If you are seeing an error in Google Chrome for ‘net::err_cert_common_name_invalid’, then you are experiencing an SSL certificate problem.
SSL certificates are an important part of cybersecurity. Every domain name will have an SSL or Secure Sockets Layer certificate that acts to authenticate the website. The website information is encrypted or scrambled into an unreadable format. SSL technology combined with the property decryption key is combined to unscramble the data. All SSL certificates have the following:
- Certificate’s expiration date
- Certificate’s serial number
- Certificate holder’s name
- Certificate holder’s public key
- Certificate-issuing authority’s digital signature
Anytime you access a website, look at the address bar. Any domain name with a padlock and HTTPS protocol is protected using an SSL certificate. HTTP (Hypertext Transfer Protocol) becomes HTTPS, with the S standing for Secure. When entering your credit card information or login information, you want to be sure that you are using a website with an SSL certificate. Checking that the padlock is there is a good habit when logging into social media sites. Sometimes you can accidentally end up on a false website, fronting a popular social media site like Facebook or Twitter. This website will have a different address and is less likely to have the HTTPS protocol and padlock.
What causes the ‘net::err_cert_common_name_invalid’ Google Chrome error?
The error ‘net::err_cert_common_name_invalid’ is essentially stating that the common name normally called the domain name, is invalid for that SSL certificate. For some unknown reason, the SSL certificate information does not match the domain name where it is installed.
This error may be triggered by a backend problem, but sometimes a user’s browser or antivirus could be interfering with the connection. This means the causes of this error can be broken into two major groups:
1. Admin error
If you are a website administrator or developer, you will want to determine what is causing this SSL certificate error in Google Chrome, and immediately remedy it. Google Chrome alerts any visitor that connection to your website is not private. This page allows visitors to continue onto your website, but the warning symbols are likely to scare away many users. Visitors can click ‘Back to safety’ and never even visit your site. This error could seriously limit traffic to your site.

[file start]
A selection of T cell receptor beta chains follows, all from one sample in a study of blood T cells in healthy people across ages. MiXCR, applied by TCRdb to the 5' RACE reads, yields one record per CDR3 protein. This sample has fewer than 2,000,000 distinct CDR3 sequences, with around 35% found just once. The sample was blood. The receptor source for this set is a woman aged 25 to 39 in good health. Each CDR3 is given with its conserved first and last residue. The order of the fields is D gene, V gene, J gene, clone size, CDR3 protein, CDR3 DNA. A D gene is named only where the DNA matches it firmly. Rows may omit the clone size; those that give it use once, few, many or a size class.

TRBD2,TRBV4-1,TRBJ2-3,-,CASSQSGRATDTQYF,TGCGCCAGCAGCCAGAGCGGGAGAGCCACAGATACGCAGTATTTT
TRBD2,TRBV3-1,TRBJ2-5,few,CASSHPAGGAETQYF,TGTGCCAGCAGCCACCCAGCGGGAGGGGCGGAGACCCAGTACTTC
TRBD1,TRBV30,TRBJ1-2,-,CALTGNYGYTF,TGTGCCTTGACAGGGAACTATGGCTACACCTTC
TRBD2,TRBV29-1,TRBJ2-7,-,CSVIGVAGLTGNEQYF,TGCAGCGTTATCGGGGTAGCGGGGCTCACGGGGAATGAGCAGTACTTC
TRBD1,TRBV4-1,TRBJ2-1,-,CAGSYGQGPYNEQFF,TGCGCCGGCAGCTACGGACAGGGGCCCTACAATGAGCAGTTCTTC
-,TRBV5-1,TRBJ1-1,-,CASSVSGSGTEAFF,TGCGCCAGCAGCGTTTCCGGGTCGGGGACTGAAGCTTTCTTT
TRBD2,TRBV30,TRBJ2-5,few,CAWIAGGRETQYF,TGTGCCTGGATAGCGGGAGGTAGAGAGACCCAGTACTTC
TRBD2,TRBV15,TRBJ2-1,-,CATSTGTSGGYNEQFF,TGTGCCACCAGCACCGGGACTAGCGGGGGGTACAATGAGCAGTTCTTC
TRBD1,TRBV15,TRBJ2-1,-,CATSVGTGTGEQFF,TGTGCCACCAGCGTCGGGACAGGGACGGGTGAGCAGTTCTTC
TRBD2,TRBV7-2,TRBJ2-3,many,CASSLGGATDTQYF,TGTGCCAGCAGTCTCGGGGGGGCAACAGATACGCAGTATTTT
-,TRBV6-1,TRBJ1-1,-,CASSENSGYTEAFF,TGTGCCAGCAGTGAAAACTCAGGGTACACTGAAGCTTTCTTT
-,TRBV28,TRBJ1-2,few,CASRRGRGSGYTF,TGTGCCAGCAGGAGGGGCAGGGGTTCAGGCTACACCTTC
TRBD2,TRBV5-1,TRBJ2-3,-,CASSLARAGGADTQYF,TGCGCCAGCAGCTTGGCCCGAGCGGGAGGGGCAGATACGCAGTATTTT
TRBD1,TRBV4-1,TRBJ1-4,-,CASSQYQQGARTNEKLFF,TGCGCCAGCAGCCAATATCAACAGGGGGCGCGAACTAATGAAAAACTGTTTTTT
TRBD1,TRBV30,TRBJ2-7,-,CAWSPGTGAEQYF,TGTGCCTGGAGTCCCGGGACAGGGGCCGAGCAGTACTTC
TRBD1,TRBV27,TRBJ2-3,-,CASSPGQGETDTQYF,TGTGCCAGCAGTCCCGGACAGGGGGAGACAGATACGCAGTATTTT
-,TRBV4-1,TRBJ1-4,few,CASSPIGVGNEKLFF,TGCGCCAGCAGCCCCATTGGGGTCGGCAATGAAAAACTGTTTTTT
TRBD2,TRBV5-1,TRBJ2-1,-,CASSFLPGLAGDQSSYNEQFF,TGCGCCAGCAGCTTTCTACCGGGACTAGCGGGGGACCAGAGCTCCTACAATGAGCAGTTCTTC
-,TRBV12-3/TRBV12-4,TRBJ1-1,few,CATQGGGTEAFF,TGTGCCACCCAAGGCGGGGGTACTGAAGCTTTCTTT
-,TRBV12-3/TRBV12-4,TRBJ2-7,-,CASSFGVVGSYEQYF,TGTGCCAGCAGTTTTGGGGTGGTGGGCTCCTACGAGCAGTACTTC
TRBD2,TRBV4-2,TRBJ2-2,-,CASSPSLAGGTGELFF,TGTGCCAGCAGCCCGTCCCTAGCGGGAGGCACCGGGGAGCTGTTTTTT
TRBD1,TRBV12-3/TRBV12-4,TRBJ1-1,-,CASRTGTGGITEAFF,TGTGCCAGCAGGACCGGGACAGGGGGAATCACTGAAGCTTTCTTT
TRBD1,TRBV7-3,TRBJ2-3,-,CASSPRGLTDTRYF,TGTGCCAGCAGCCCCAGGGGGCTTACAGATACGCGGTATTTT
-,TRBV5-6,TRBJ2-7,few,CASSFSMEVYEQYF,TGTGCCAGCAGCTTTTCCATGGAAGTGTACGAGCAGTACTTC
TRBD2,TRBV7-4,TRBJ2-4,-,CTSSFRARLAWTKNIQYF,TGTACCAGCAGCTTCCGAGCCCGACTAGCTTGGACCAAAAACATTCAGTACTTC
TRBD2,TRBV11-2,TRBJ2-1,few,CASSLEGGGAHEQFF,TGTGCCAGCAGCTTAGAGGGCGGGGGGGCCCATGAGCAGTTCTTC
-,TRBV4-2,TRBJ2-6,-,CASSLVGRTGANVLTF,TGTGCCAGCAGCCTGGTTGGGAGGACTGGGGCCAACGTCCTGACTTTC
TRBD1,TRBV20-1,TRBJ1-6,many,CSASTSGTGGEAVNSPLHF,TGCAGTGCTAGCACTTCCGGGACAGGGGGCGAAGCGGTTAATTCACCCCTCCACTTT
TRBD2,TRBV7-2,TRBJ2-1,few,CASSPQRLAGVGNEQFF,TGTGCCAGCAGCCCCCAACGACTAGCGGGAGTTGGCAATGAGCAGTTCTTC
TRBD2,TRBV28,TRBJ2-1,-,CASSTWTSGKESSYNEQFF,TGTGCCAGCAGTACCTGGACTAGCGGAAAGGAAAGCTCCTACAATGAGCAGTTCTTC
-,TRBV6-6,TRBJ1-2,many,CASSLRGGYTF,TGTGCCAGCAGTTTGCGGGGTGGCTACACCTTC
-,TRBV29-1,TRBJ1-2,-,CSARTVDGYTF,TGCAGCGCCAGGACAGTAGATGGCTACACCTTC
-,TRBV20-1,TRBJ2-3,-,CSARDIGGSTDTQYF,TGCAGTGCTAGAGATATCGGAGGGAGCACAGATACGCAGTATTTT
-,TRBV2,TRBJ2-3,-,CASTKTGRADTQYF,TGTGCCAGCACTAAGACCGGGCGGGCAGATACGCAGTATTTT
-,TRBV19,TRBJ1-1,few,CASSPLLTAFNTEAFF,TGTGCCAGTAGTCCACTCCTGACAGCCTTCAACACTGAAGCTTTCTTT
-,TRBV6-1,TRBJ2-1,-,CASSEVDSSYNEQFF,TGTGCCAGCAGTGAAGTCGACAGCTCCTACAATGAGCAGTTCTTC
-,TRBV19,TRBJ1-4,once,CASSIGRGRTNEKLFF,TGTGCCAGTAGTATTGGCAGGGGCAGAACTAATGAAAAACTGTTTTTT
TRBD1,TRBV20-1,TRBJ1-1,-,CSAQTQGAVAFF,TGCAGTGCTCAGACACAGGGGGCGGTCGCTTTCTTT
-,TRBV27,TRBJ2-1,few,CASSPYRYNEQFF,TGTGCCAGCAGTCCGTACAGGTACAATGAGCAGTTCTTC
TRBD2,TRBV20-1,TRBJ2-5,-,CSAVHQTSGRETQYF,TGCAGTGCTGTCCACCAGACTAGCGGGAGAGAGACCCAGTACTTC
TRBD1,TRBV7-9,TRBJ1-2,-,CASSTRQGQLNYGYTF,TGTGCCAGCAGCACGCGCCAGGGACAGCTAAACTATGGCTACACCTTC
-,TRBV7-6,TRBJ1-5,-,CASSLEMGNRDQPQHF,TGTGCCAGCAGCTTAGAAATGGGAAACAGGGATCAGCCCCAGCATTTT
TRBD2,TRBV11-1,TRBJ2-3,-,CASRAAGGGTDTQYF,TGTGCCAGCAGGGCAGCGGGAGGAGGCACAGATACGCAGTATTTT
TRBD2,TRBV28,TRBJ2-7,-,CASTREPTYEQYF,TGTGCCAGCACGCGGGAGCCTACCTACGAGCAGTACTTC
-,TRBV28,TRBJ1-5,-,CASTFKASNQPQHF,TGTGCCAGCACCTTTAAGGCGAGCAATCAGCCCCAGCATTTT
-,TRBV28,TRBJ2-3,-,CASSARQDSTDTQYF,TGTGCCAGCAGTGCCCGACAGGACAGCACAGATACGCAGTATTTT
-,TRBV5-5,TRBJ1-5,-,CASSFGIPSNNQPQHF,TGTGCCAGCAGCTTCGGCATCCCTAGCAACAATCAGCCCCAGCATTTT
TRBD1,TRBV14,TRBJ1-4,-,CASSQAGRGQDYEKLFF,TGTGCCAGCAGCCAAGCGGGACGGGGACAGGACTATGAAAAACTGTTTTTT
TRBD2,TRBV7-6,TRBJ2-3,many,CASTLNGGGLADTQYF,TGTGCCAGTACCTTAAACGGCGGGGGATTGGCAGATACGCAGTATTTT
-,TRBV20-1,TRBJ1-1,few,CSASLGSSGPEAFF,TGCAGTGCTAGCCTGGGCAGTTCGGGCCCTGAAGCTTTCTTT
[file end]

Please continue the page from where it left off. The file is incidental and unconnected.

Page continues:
Potential causes that an administrator is responsible for fixing:
- Website switched to HTTPS before installing SSL certificate
- SSL certificate needs to account for address variations, especially www variations
- Invalid SSL certificate that browser recognizes as unsecured
2. User-side issue
As a user, you may not be able to fix this problem if the issue originates in the SSL certificate validation and connection. But oftentimes, this error can be triggered by a variety of settings on the user’s side. If you see the warning that the website you are trying to reach is not private, you should be wary. If you are certain the website is legitimate, you can proceed on, but exercise caution when entering any personal information on the site.
Potential causes that a user can fix:
- Corrupt browser cache
- Interference from a browser extension
- Antivirus software preventing SSL connection
- Misconfigured proxy settings
Proven methods to fix the ‘net::err_cert_common_name_invalid’ Google Chrome error
As above, the solutions to the ‘net::err_cert_common_name_invalid’ error in Google Chrome are going to be broken down into two groups: admin and user.
1. Check Your SSL Certificate
- Open Google Chrome and enter your website’s URL address into the address bar. Press Enter to attempt to reach your website.
- When the website has the ‘net::err_cert_common_name_invalid’ error, Not Secure and a caution symbol will be displayed first in the address bar. Click on this warning.
- A menu will drop down, find and click on Certificate (Invalid).
- A window will open that displays further details of the SSL certificate for your site.